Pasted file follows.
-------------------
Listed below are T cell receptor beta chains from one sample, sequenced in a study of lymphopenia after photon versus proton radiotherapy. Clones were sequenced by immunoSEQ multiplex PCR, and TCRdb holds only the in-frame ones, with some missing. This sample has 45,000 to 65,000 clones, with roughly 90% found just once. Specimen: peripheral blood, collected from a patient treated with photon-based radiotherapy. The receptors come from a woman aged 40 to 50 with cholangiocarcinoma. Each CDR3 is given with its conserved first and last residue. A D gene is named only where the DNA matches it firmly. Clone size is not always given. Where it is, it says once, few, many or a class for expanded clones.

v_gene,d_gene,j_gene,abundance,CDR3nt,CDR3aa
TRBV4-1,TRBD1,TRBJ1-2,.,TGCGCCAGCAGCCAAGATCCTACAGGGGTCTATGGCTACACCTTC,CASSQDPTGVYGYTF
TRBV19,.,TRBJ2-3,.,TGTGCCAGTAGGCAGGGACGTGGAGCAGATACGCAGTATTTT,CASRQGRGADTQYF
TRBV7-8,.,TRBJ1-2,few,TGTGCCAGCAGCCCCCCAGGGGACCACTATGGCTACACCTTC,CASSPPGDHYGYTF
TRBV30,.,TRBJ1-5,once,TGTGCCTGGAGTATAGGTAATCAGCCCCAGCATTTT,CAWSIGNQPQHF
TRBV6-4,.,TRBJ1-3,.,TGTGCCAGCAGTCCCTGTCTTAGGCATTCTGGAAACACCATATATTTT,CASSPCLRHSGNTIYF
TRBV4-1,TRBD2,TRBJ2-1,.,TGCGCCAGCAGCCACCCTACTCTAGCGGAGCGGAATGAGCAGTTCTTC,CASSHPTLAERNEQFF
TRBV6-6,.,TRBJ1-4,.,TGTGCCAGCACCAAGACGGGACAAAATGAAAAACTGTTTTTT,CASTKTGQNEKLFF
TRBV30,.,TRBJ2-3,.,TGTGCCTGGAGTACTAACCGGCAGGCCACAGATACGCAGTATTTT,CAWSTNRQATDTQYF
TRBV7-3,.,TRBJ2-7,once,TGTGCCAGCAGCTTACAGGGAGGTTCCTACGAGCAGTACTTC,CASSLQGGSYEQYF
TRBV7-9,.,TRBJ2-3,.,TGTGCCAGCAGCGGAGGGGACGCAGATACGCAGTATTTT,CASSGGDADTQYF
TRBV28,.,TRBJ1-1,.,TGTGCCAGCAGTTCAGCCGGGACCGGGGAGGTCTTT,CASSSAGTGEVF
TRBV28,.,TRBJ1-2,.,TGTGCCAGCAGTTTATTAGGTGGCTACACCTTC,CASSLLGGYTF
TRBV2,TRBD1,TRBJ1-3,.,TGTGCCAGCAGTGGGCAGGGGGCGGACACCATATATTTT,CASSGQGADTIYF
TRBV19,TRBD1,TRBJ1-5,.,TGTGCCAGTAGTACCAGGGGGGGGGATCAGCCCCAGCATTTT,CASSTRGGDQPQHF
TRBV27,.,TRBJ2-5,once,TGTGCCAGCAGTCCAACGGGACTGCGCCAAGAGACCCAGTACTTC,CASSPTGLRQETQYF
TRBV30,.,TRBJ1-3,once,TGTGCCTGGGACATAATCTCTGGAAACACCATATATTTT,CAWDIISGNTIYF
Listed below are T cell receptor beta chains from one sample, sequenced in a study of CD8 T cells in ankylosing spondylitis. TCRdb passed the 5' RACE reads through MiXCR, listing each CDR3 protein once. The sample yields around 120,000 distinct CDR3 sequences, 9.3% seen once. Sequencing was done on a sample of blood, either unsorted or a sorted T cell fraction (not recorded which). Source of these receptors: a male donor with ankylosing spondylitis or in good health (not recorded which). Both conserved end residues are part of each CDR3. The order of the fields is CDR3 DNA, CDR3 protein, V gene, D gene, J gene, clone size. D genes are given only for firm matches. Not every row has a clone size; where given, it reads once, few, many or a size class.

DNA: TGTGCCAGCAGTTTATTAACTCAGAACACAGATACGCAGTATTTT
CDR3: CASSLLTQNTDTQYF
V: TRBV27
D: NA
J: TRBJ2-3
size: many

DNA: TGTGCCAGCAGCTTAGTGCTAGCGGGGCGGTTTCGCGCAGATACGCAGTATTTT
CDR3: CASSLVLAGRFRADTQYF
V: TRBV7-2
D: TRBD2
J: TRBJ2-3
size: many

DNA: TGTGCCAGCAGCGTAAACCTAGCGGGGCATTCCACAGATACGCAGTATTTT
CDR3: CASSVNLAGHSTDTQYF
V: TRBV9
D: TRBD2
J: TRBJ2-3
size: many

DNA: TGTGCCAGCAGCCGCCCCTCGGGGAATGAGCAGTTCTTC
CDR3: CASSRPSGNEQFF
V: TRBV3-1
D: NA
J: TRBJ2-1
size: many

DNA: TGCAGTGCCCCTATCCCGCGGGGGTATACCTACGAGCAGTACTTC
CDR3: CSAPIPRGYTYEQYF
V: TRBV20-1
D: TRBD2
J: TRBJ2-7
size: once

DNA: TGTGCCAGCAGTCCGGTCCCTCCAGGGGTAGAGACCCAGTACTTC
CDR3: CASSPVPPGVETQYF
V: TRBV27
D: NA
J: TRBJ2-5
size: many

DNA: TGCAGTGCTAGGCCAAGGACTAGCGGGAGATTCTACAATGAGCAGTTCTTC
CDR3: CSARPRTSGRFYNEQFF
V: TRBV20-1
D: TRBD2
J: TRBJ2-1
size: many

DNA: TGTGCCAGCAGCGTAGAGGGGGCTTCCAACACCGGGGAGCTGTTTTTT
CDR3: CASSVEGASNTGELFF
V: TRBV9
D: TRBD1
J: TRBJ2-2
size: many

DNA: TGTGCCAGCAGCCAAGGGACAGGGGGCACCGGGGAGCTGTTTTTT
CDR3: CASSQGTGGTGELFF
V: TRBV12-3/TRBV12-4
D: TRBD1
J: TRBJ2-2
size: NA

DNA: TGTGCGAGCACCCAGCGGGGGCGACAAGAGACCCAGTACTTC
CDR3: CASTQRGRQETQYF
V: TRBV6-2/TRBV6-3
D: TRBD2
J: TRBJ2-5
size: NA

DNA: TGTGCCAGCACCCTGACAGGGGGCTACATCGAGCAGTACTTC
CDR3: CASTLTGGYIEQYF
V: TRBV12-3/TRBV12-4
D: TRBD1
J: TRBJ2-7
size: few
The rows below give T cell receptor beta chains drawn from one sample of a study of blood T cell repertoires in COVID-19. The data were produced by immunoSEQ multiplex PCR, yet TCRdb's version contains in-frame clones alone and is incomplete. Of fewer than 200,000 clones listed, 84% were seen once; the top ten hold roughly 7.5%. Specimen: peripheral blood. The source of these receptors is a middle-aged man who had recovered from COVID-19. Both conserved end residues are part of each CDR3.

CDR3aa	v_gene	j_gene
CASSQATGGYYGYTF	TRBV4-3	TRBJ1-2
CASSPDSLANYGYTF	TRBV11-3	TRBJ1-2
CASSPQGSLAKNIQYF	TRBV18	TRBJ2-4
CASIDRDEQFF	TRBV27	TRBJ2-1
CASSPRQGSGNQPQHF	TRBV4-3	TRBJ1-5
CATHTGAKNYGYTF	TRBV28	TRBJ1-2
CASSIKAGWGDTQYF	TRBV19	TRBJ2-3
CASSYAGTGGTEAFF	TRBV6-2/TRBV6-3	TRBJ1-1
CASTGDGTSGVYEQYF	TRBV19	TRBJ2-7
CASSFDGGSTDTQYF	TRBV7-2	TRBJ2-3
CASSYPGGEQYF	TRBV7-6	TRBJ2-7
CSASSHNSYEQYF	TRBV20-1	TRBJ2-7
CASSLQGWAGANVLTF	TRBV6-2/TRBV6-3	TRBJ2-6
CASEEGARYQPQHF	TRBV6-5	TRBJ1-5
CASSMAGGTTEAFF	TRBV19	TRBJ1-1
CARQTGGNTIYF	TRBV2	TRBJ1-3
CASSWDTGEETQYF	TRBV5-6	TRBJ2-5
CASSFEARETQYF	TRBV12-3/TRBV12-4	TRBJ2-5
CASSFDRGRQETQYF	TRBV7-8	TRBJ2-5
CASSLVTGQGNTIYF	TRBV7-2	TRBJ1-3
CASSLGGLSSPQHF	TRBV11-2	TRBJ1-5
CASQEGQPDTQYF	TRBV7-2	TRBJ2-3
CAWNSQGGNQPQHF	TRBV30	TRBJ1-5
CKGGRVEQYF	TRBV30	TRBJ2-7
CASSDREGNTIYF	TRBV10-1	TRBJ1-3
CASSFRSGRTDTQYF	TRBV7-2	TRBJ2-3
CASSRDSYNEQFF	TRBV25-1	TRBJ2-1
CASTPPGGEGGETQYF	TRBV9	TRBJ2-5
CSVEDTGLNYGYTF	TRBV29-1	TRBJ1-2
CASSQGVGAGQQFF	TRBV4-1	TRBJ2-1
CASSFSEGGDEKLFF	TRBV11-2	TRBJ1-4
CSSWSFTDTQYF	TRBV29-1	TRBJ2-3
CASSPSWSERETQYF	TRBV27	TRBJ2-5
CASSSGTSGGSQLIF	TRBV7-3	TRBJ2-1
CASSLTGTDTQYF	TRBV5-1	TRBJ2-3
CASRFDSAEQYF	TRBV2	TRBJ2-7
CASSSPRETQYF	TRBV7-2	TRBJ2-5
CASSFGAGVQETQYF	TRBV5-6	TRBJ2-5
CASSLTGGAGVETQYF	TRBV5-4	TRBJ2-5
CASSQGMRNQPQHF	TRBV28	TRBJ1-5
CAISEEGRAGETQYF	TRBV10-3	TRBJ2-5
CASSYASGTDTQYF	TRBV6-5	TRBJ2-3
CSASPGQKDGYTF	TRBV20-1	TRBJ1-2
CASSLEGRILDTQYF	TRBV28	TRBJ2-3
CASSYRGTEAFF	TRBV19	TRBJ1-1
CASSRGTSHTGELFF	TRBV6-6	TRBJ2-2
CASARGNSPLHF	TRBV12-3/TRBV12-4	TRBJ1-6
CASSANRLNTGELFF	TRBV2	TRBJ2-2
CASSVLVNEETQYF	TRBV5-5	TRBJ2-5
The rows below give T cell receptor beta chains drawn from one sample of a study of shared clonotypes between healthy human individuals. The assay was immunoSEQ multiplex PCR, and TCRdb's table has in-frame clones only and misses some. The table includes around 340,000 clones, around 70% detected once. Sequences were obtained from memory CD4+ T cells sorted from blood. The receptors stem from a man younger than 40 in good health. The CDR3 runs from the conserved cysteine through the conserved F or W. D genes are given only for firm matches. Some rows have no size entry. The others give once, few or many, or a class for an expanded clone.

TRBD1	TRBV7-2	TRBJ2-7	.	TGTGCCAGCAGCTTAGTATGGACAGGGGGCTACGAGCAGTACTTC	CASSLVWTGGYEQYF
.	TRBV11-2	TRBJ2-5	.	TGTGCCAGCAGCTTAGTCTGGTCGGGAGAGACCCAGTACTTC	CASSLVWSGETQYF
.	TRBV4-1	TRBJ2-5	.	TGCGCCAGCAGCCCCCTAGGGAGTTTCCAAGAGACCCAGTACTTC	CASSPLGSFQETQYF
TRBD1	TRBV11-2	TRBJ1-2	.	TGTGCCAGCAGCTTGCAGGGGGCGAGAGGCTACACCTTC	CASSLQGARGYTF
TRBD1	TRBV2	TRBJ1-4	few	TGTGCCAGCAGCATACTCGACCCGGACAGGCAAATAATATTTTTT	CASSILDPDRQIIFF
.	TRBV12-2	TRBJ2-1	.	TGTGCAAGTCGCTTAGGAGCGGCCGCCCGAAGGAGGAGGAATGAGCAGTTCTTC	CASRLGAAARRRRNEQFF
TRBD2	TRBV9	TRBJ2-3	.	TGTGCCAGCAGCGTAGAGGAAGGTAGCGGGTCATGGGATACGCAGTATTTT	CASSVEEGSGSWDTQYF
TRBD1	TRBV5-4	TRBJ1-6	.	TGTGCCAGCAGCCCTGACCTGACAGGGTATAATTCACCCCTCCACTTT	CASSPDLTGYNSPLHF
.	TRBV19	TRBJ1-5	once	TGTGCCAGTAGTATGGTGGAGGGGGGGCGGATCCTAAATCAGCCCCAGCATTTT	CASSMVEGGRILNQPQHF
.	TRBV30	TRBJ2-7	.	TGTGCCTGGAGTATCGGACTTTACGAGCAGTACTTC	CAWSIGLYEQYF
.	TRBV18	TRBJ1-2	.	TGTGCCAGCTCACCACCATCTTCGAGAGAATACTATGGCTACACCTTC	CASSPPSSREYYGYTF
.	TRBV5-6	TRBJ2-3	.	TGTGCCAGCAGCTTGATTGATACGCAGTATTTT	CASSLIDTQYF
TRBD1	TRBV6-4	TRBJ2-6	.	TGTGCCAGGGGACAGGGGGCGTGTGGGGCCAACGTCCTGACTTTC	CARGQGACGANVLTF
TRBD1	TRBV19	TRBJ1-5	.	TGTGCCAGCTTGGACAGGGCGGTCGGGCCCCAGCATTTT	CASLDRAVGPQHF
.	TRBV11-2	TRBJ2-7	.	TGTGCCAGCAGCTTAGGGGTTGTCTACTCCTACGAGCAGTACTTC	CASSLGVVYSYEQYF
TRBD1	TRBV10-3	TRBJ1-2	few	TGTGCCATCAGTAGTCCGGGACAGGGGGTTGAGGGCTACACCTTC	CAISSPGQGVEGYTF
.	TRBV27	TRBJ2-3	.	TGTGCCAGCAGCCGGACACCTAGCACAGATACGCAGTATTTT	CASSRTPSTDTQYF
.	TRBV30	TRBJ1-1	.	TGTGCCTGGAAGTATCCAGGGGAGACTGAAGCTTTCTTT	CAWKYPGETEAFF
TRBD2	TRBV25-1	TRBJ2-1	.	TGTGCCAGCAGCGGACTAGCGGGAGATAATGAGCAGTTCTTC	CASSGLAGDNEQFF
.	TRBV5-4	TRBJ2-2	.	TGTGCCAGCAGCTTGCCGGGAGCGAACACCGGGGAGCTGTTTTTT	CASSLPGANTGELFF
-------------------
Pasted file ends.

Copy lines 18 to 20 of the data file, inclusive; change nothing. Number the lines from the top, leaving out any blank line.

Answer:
TRBV30,.,TRBJ1-3,once,TGTGCCTGGGACATAATCTCTGGAAACACCATATATTTT,CAWDIISGNTIYF
Listed below are T cell receptor beta chains from one sample, sequenced in a study of CD8 T cells in ankylosing spondylitis. TCRdb passed the 5' RACE reads through MiXCR, listing each CDR3 protein once. The sample yields around 120,000 distinct CDR3 sequences, 9.3% seen once. Sequencing was done on a sample of blood, either unsorted or a sorted T cell fraction (not recorded which). Source of these receptors: a male donor with ankylosing spondylitis or in good health (not recorded which). Both conserved end residues are part of each CDR3. The order of the fields is CDR3 DNA, CDR3 protein, V gene, D gene, J gene, clone size. D genes are given only for firm matches. Not every row has a clone size; where given, it reads once, few, many or a size class.

DNA: TGTGCCAGCAGTTTATTAACTCAGAACACAGATACGCAGTATTTT